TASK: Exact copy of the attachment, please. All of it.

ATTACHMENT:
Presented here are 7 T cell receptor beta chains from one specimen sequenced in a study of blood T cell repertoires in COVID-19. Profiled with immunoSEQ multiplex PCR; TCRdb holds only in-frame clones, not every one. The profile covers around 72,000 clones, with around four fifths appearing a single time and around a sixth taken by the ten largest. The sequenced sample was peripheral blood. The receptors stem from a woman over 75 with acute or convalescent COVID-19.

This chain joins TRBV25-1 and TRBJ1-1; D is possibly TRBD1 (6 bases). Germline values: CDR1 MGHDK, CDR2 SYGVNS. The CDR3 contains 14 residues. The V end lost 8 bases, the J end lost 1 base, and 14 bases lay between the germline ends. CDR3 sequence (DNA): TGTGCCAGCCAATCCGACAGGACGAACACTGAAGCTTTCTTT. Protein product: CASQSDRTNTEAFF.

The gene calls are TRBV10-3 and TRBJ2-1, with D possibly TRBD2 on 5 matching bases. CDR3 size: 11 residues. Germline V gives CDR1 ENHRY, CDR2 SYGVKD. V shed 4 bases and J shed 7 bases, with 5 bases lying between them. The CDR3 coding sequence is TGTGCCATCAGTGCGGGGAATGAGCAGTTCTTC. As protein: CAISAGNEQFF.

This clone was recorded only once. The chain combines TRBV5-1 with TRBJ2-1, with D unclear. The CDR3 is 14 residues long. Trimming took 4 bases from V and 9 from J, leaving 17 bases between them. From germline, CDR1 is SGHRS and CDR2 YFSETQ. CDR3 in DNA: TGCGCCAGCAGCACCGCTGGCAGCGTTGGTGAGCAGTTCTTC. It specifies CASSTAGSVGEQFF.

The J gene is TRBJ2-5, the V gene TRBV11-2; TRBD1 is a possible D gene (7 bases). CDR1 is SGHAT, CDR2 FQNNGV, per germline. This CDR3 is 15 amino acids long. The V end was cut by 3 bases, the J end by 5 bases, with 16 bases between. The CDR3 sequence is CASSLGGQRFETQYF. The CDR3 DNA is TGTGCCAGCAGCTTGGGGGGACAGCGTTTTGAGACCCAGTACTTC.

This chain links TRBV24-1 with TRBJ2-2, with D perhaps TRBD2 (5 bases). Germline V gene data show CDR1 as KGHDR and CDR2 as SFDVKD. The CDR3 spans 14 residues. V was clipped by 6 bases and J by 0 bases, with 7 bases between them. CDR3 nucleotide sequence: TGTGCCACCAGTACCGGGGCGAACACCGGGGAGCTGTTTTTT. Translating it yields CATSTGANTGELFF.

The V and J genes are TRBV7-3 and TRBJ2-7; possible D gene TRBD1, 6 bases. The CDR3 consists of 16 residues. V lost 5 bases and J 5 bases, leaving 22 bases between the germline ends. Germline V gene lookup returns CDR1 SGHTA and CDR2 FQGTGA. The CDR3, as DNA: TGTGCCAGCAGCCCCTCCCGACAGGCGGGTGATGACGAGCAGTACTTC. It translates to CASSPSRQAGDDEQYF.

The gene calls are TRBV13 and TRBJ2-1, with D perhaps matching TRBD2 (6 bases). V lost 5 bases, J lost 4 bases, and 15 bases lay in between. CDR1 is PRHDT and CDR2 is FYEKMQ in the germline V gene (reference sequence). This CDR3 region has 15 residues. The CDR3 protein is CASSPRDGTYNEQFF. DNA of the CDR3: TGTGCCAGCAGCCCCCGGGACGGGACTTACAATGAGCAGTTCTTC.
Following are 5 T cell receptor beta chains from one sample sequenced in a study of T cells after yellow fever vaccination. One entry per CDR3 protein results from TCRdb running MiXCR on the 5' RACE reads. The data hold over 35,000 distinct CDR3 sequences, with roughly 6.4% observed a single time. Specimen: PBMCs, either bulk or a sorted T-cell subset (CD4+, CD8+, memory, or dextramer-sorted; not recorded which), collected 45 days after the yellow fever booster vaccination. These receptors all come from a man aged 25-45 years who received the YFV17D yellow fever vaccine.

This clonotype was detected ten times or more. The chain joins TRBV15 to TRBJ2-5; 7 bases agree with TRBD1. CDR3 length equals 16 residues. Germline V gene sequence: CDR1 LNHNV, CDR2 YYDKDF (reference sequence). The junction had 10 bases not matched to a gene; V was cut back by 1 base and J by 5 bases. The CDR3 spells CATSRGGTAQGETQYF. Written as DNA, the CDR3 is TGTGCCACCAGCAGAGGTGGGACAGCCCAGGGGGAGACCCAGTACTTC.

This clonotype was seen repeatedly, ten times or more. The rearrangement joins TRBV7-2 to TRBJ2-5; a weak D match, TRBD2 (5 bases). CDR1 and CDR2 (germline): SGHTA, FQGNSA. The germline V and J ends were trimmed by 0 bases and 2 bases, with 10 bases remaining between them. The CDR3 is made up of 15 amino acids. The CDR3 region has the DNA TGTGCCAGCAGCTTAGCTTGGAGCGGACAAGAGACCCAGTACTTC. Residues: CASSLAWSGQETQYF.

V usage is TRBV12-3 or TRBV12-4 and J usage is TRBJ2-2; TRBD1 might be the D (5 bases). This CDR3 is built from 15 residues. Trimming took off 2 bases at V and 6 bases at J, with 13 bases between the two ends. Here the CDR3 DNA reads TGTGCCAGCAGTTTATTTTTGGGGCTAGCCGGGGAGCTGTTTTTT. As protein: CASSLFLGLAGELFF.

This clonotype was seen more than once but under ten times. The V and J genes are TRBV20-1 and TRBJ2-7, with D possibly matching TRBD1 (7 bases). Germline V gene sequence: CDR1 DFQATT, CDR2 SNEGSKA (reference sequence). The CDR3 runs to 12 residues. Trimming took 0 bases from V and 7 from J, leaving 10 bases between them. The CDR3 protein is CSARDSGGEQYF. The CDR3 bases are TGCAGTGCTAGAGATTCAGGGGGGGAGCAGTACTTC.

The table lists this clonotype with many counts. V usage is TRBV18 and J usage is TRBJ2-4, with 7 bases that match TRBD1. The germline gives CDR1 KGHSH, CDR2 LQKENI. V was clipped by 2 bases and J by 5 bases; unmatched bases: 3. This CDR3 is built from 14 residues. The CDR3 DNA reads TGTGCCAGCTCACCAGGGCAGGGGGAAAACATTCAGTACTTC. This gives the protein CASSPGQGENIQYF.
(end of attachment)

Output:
Presented here are 7 T cell receptor beta chains from one specimen sequenced in a study of blood T cell repertoires in COVID-19. Profiled with immunoSEQ multiplex PCR; TCRdb holds only in-frame clones, not every one. The profile covers around 72,000 clones, with around four fifths appearing a single time and around a sixth taken by the ten largest. The sequenced sample was peripheral blood. The receptors stem from a woman over 75 with acute or convalescent COVID-19.

This chain joins TRBV25-1 and TRBJ1-1; D is possibly TRBD1 (6 bases). Germline values: CDR1 MGHDK, CDR2 SYGVNS. The CDR3 contains 14 residues. The V end lost 8 bases, the J end lost 1 base, and 14 bases lay between the germline ends. CDR3 sequence (DNA): TGTGCCAGCCAATCCGACAGGACGAACACTGAAGCTTTCTTT. Protein product: CASQSDRTNTEAFF.

The gene calls are TRBV10-3 and TRBJ2-1, with D possibly TRBD2 on 5 matching bases. CDR3 size: 11 residues. Germline V gives CDR1 ENHRY, CDR2 SYGVKD. V shed 4 bases and J shed 7 bases, with 5 bases lying between them. The CDR3 coding sequence is TGTGCCATCAGTGCGGGGAATGAGCAGTTCTTC. As protein: CAISAGNEQFF.

This clone was recorded only once. The chain combines TRBV5-1 with TRBJ2-1, with D unclear. The CDR3 is 14 residues long. Trimming took 4 bases from V and 9 from J, leaving 17 bases between them. From germline, CDR1 is SGHRS and CDR2 YFSETQ. CDR3 in DNA: TGCGCCAGCAGCACCGCTGGCAGCGTTGGTGAGCAGTTCTTC. It specifies CASSTAGSVGEQFF.

The J gene is TRBJ2-5, the V gene TRBV11-2; TRBD1 is a possible D gene (7 bases). CDR1 is SGHAT, CDR2 FQNNGV, per germline. This CDR3 is 15 amino acids long. The V end was cut by 3 bases, the J end by 5 bases, with 16 bases between. The CDR3 sequence is CASSLGGQRFETQYF. The CDR3 DNA is TGTGCCAGCAGCTTGGGGGGACAGCGTTTTGAGACCCAGTACTTC.

This chain links TRBV24-1 with TRBJ2-2, with D perhaps TRBD2 (5 bases). Germline V gene data show CDR1 as KGHDR and CDR2 as SFDVKD. The CDR3 spans 14 residues. V was clipped by 6 bases and J by 0 bases, with 7 bases between them. CDR3 nucleotide sequence: TGTGCCACCAGTACCGGGGCGAACACCGGGGAGCTGTTTTTT. Translating it yields CATSTGANTGELFF.

The V and J genes are TRBV7-3 and TRBJ2-7; possible D gene TRBD1, 6 bases. The CDR3 consists of 16 residues. V lost 5 bases and J 5 bases, leaving 22 bases between the germline ends. Germline V gene lookup returns CDR1 SGHTA and CDR2 FQGTGA. The CDR3, as DNA: TGTGCCAGCAGCCCCTCCCGACAGGCGGGTGATGACGAGCAGTACTTC. It translates to CASSPSRQAGDDEQYF.

The gene calls are TRBV13 and TRBJ2-1, with D perhaps matching TRBD2 (6 bases). V lost 5 bases, J lost 4 bases, and 15 bases lay in between. CDR1 is PRHDT and CDR2 is FYEKMQ in the germline V gene (reference sequence). This CDR3 region has 15 residues. The CDR3 protein is CASSPRDGTYNEQFF. DNA of the CDR3: TGTGCCAGCAGCCCCCGGGACGGGACTTACAATGAGCAGTTCTTC.
Following are 5 T cell receptor beta chains from one sample sequenced in a study of T cells after yellow fever vaccination. One entry per CDR3 protein results from TCRdb running MiXCR on the 5' RACE reads. The data hold over 35,000 distinct CDR3 sequences, with roughly 6.4% observed a single time. Specimen: PBMCs, either bulk or a sorted T-cell subset (CD4+, CD8+, memory, or dextramer-sorted; not recorded which), collected 45 days after the yellow fever booster vaccination. These receptors all come from a man aged 25-45 years who received the YFV17D yellow fever vaccine.

This clonotype was detected ten times or more. The chain joins TRBV15 to TRBJ2-5; 7 bases agree with TRBD1. CDR3 length equals 16 residues. Germline V gene sequence: CDR1 LNHNV, CDR2 YYDKDF (reference sequence). The junction had 10 bases not matched to a gene; V was cut back by 1 base and J by 5 bases. The CDR3 spells CATSRGGTAQGETQYF. Written as DNA, the CDR3 is TGTGCCACCAGCAGAGGTGGGACAGCCCAGGGGGAGACCCAGTACTTC.

This clonotype was seen repeatedly, ten times or more. The rearrangement joins TRBV7-2 to TRBJ2-5; a weak D match, TRBD2 (5 bases). CDR1 and CDR2 (germline): SGHTA, FQGNSA. The germline V and J ends were trimmed by 0 bases and 2 bases, with 10 bases remaining between them. The CDR3 is made up of 15 amino acids. The CDR3 region has the DNA TGTGCCAGCAGCTTAGCTTGGAGCGGACAAGAGACCCAGTACTTC. Residues: CASSLAWSGQETQYF.

V usage is TRBV12-3 or TRBV12-4 and J usage is TRBJ2-2; TRBD1 might be the D (5 bases). This CDR3 is built from 15 residues. Trimming took off 2 bases at V and 6 bases at J, with 13 bases between the two ends. Here the CDR3 DNA reads TGTGCCAGCAGTTTATTTTTGGGGCTAGCCGGGGAGCTGTTTTTT. As protein: CASSLFLGLAGELFF.

This clonotype was seen more than once but under ten times. The V and J genes are TRBV20-1 and TRBJ2-7, with D possibly matching TRBD1 (7 bases). Germline V gene sequence: CDR1 DFQATT, CDR2 SNEGSKA (reference sequence). The CDR3 runs to 12 residues. Trimming took 0 bases from V and 7 from J, leaving 10 bases between them. The CDR3 protein is CSARDSGGEQYF. The CDR3 bases are TGCAGTGCTAGAGATTCAGGGGGGGAGCAGTACTTC.

The table lists this clonotype with many counts. V usage is TRBV18 and J usage is TRBJ2-4, with 7 bases that match TRBD1. The germline gives CDR1 KGHSH, CDR2 LQKENI. V was clipped by 2 bases and J by 5 bases; unmatched bases: 3. This CDR3 is built from 14 residues. The CDR3 DNA reads TGTGCCAGCTCACCAGGGCAGGGGGAAAACATTCAGTACTTC. This gives the protein CASSPGQGENIQYF.